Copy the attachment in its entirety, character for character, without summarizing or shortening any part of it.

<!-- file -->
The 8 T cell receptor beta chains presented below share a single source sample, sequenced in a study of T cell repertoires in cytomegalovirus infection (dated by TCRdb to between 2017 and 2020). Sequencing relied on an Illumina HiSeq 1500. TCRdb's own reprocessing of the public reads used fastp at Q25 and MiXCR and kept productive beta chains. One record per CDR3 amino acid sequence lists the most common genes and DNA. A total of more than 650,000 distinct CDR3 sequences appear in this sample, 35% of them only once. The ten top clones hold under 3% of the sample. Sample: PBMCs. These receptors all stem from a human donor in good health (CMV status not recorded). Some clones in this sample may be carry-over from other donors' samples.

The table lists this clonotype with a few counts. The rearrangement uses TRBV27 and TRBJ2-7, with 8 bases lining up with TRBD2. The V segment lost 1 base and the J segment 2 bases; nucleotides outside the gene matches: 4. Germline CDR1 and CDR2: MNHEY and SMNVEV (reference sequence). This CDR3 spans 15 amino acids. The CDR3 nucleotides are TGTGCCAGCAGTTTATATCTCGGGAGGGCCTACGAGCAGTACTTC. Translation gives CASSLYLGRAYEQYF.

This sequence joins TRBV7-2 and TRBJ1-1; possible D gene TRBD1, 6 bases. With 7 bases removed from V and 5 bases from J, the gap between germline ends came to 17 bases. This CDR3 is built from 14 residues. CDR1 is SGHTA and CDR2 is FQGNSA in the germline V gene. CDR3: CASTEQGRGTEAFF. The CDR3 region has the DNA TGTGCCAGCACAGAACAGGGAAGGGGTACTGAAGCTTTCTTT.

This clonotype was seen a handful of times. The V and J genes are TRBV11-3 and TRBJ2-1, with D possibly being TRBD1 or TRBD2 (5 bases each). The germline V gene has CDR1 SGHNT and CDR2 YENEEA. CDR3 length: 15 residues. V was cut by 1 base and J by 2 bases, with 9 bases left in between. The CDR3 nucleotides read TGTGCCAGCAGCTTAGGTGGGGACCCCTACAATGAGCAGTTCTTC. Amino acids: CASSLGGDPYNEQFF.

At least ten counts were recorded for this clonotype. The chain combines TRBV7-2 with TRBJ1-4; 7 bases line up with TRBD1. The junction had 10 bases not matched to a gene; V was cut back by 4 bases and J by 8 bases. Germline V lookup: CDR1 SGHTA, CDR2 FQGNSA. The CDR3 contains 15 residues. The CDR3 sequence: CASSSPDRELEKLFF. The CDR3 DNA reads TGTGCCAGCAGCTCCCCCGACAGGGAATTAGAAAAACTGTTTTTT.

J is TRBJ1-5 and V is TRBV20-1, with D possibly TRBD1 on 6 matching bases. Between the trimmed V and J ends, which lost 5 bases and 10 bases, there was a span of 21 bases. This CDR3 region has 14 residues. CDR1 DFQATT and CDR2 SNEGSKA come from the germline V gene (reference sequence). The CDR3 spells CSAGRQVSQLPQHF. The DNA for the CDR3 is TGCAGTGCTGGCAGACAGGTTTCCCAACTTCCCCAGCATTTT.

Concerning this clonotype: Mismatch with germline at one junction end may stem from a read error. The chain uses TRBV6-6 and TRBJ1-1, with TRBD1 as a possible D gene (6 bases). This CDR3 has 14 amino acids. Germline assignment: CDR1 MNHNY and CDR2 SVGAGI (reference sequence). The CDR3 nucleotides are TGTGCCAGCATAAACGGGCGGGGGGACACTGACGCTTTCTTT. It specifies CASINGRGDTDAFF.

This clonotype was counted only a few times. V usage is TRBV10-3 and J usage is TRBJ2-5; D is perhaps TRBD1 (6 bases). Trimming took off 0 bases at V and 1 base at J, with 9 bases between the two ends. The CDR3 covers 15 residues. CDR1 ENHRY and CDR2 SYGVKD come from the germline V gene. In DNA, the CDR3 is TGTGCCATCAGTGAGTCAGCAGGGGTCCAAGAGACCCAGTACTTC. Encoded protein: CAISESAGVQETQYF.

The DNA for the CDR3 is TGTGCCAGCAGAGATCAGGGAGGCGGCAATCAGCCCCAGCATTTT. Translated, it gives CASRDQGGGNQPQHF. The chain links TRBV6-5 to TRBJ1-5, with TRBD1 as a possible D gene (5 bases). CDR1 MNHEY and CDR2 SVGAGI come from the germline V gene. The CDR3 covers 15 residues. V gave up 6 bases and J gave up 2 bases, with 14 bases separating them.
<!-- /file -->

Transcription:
The 8 T cell receptor beta chains presented below share a single source sample, sequenced in a study of T cell repertoires in cytomegalovirus infection (dated by TCRdb to between 2017 and 2020). Sequencing relied on an Illumina HiSeq 1500. TCRdb's own reprocessing of the public reads used fastp at Q25 and MiXCR and kept productive beta chains. One record per CDR3 amino acid sequence lists the most common genes and DNA. A total of more than 650,000 distinct CDR3 sequences appear in this sample, 35% of them only once. The ten top clones hold under 3% of the sample. Sample: PBMCs. These receptors all stem from a human donor in good health (CMV status not recorded). Some clones in this sample may be carry-over from other donors' samples.

The table lists this clonotype with a few counts. The rearrangement uses TRBV27 and TRBJ2-7, with 8 bases lining up with TRBD2. The V segment lost 1 base and the J segment 2 bases; nucleotides outside the gene matches: 4. Germline CDR1 and CDR2: MNHEY and SMNVEV (reference sequence). This CDR3 spans 15 amino acids. The CDR3 nucleotides are TGTGCCAGCAGTTTATATCTCGGGAGGGCCTACGAGCAGTACTTC. Translation gives CASSLYLGRAYEQYF.

This sequence joins TRBV7-2 and TRBJ1-1; possible D gene TRBD1, 6 bases. With 7 bases removed from V and 5 bases from J, the gap between germline ends came to 17 bases. This CDR3 is built from 14 residues. CDR1 is SGHTA and CDR2 is FQGNSA in the germline V gene. CDR3: CASTEQGRGTEAFF. The CDR3 region has the DNA TGTGCCAGCACAGAACAGGGAAGGGGTACTGAAGCTTTCTTT.

This clonotype was seen a handful of times. The V and J genes are TRBV11-3 and TRBJ2-1, with D possibly being TRBD1 or TRBD2 (5 bases each). The germline V gene has CDR1 SGHNT and CDR2 YENEEA. CDR3 length: 15 residues. V was cut by 1 base and J by 2 bases, with 9 bases left in between. The CDR3 nucleotides read TGTGCCAGCAGCTTAGGTGGGGACCCCTACAATGAGCAGTTCTTC. Amino acids: CASSLGGDPYNEQFF.

At least ten counts were recorded for this clonotype. The chain combines TRBV7-2 with TRBJ1-4; 7 bases line up with TRBD1. The junction had 10 bases not matched to a gene; V was cut back by 4 bases and J by 8 bases. Germline V lookup: CDR1 SGHTA, CDR2 FQGNSA. The CDR3 contains 15 residues. The CDR3 sequence: CASSSPDRELEKLFF. The CDR3 DNA reads TGTGCCAGCAGCTCCCCCGACAGGGAATTAGAAAAACTGTTTTTT.

J is TRBJ1-5 and V is TRBV20-1, with D possibly TRBD1 on 6 matching bases. Between the trimmed V and J ends, which lost 5 bases and 10 bases, there was a span of 21 bases. This CDR3 region has 14 residues. CDR1 DFQATT and CDR2 SNEGSKA come from the germline V gene (reference sequence). The CDR3 spells CSAGRQVSQLPQHF. The DNA for the CDR3 is TGCAGTGCTGGCAGACAGGTTTCCCAACTTCCCCAGCATTTT.

Concerning this clonotype: Mismatch with germline at one junction end may stem from a read error. The chain uses TRBV6-6 and TRBJ1-1, with TRBD1 as a possible D gene (6 bases). This CDR3 has 14 amino acids. Germline assignment: CDR1 MNHNY and CDR2 SVGAGI (reference sequence). The CDR3 nucleotides are TGTGCCAGCATAAACGGGCGGGGGGACACTGACGCTTTCTTT. It specifies CASINGRGDTDAFF.

This clonotype was counted only a few times. V usage is TRBV10-3 and J usage is TRBJ2-5; D is perhaps TRBD1 (6 bases). Trimming took off 0 bases at V and 1 base at J, with 9 bases between the two ends. The CDR3 covers 15 residues. CDR1 ENHRY and CDR2 SYGVKD come from the germline V gene. In DNA, the CDR3 is TGTGCCATCAGTGAGTCAGCAGGGGTCCAAGAGACCCAGTACTTC. Encoded protein: CAISESAGVQETQYF.

The DNA for the CDR3 is TGTGCCAGCAGAGATCAGGGAGGCGGCAATCAGCCCCAGCATTTT. Translated, it gives CASRDQGGGNQPQHF. The chain links TRBV6-5 to TRBJ1-5, with TRBD1 as a possible D gene (5 bases). CDR1 MNHEY and CDR2 SVGAGI come from the germline V gene. The CDR3 covers 15 residues. V gave up 6 bases and J gave up 2 bases, with 14 bases separating them.